ROCKPORT – For some, a library is just a building within a town or city that houses books, upon books, upon books. However, for many, a library is more than just that. It is connection; it is learning and it is a place where community grows.

Charlie Gluck, the youth services director at the Rockport Public Library, stepped into her role, and the library’s new children’s room, in 2021, ready to breathe life into youth programming, outreach work, and community connections. She has already begun laying the groundwork for accessibility to fun and learning to the community’s youngest, and school-aged members.

Gluck, 28, grew up in New York and attended college for creative writing.

She said she had amazing professors, and loved the library there. However, being a librarian was not something she had thought about at the time.

“It wasn’t on my mind, I didn’t see a career as a librarian as a thing I could do. I didn’t really have a visualization of my future at that point,” she said.

After she graduated, she met her now husband, and after moving in with his family, learned that his sister was a librarian’s assistant and that they had gone to different schools, but for the same degree.

Gluck was able to see all of the work that she was doing, which was a lot with teenagers, and doing the teen programing for the library summer reading program.

“I thought, I could do that,” she said.

From there, she began looking into masters programs.

“A lot of professional librarian positions require masters degrees. Not as much in Maine, but in other states, they do expect you to have some type of advanced education,” she said.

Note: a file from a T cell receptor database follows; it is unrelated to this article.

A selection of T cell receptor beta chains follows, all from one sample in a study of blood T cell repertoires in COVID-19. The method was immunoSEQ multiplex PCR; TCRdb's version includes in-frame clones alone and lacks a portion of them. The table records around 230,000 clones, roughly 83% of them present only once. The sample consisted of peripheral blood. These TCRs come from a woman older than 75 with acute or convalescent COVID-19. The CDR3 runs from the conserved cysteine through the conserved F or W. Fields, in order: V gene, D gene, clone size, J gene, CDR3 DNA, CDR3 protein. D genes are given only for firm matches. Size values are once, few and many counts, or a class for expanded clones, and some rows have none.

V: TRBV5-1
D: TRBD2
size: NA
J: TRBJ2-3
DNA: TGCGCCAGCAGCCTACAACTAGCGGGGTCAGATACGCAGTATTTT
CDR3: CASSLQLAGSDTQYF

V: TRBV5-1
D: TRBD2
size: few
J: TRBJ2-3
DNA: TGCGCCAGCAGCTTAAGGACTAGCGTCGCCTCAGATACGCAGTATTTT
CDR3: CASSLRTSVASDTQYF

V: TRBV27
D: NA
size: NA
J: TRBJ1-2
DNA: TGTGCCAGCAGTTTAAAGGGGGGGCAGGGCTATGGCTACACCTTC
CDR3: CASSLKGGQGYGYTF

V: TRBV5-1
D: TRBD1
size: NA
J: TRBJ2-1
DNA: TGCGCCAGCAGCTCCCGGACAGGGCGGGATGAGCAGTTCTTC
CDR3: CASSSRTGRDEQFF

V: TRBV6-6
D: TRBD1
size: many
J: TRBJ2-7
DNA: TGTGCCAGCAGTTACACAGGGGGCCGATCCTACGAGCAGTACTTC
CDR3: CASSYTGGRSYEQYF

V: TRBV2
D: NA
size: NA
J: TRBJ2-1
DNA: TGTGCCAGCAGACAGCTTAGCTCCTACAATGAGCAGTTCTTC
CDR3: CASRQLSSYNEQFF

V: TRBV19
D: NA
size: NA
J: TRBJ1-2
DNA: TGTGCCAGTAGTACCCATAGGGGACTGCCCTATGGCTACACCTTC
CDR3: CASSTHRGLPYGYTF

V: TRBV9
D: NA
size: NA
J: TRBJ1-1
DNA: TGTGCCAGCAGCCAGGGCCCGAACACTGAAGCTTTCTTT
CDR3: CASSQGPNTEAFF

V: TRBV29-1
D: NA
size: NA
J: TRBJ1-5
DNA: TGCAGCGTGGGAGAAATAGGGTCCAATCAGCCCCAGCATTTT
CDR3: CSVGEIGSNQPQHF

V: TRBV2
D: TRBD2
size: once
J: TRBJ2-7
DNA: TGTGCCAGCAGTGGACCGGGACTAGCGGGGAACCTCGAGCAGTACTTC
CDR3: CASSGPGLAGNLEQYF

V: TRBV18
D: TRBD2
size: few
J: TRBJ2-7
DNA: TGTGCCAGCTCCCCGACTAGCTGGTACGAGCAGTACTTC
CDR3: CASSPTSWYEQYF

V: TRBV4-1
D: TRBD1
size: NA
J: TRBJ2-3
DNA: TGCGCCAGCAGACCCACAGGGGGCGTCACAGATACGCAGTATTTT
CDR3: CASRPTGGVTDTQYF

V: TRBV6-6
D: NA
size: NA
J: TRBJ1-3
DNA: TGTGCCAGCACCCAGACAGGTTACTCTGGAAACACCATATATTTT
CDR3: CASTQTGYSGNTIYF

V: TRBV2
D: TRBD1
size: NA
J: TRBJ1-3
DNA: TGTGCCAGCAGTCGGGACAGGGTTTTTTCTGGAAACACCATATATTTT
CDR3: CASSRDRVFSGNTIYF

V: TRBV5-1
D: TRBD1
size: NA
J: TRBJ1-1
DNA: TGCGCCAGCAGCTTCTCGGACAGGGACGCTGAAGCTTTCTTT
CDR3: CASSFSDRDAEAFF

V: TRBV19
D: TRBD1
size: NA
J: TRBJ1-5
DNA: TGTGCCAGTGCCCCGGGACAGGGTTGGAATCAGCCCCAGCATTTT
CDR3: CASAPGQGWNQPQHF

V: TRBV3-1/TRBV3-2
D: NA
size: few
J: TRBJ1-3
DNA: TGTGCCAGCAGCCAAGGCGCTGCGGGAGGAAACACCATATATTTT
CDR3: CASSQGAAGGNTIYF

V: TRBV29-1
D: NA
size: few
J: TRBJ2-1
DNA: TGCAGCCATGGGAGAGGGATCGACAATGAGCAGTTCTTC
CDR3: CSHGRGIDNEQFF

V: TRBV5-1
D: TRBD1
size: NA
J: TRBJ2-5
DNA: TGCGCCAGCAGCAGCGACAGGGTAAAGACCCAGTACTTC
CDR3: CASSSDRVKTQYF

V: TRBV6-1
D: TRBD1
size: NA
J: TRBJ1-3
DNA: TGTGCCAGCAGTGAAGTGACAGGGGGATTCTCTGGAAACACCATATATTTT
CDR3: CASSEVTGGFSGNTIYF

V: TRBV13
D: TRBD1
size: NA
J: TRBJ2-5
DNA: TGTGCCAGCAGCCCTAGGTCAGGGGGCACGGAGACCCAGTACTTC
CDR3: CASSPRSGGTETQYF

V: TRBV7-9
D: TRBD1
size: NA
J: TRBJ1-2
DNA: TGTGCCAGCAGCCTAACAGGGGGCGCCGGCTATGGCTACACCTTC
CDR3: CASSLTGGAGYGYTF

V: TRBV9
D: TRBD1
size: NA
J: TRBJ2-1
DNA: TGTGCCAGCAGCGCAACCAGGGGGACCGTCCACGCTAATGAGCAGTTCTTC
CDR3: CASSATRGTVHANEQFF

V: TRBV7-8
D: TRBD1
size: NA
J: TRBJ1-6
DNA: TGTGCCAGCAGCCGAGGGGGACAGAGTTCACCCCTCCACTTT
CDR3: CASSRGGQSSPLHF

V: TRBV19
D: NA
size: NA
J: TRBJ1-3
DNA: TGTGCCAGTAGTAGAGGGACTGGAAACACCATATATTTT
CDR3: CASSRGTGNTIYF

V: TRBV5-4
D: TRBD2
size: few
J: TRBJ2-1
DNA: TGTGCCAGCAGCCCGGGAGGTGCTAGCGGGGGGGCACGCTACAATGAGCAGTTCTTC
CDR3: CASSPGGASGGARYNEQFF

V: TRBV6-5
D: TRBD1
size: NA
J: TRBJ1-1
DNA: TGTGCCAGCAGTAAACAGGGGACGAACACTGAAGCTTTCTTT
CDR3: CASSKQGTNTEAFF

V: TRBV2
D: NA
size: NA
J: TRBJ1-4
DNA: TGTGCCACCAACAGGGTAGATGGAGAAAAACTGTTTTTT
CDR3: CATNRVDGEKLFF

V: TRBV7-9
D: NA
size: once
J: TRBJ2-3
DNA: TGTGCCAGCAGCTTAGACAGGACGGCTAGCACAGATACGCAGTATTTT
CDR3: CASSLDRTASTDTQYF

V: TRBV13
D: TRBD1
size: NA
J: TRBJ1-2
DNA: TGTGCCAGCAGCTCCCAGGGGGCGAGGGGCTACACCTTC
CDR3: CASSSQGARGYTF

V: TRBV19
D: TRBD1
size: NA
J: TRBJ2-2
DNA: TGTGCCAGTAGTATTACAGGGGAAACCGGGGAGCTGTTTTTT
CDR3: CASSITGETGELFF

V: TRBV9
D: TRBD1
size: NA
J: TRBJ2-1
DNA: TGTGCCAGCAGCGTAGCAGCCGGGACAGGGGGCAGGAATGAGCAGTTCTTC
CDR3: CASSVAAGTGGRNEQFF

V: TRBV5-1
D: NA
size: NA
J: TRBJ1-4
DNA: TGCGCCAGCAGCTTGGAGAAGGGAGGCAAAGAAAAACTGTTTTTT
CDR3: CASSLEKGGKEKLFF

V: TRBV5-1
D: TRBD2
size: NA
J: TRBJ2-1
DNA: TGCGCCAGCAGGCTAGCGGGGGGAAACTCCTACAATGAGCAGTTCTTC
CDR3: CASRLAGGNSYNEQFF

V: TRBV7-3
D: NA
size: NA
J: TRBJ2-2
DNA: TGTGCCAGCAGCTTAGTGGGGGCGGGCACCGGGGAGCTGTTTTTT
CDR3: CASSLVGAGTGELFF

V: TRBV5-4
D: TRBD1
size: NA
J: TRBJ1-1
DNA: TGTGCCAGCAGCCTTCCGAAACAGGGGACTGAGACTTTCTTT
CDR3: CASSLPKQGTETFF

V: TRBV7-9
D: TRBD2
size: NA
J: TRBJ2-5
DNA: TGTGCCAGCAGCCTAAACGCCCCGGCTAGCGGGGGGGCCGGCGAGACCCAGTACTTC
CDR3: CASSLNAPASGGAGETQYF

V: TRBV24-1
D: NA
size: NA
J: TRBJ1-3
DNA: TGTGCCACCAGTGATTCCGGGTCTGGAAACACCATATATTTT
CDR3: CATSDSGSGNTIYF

She applied alongside Justin’s sister to Simmons University in Boston, Mass., and the pair was accepted.

Not only did that mean working toward becoming a librarian, but it also gave Gluck the opportunity to fulfill a long-time desire to live in a city.

“I had always wanted to live in Boston, because I had never lived in a city. I grew up in a very rural place,” she said.

In the summer before graduating, she began work as a teen librarian on the South Shore of Massachusetts.

“That was a very interesting job, and a long commute out of Boston,” she said.

After a year, she took a position with the Chinatown branch of the Boston Public Library.

There, Gluck said that she learned a lot, and got to work alongside many librarians who were ambitious, driven, and creative.

“I hadn’t had that kind of full-on experience with these other professionals who really loved what they were doing and were passionate about it,” she said.

She added that they were wonderful to talk to and collaborate with.

Just before the pandemic related shutdowns started, Gluck accepted a role at the BPL as their youth outreach librarian.

She began work in that role just two weeks before the library shut down.

“That was an interesting transition,” she said.

“I really liked that role, but it was different in the pandemic,” she added.

The new children and teen room at the Rockport Public Library. Photo Courtesy of Charlie Gluck

Everything that Gluck had been doing in person was no longer possible, and a lot of the communities she would have been serving did not have the same technologies that she had at her disposal as a librarian.

“I couldn’t give them that access because of all the limitations that we were under,” she said.

She found herself in a role that she had thought would connect her more to the communities, feeling more isolated instead.

“I started re-evaluating what I wanted out of a job,” she said.

She added that she did not think that her goals had changed, as she still wanted to be a part of a community and working with children.

“I wanted to be able to see them grow,” she said.

She explained that Chinatown was very transient, and said that the city of Boston itself moves and shifts around frequently.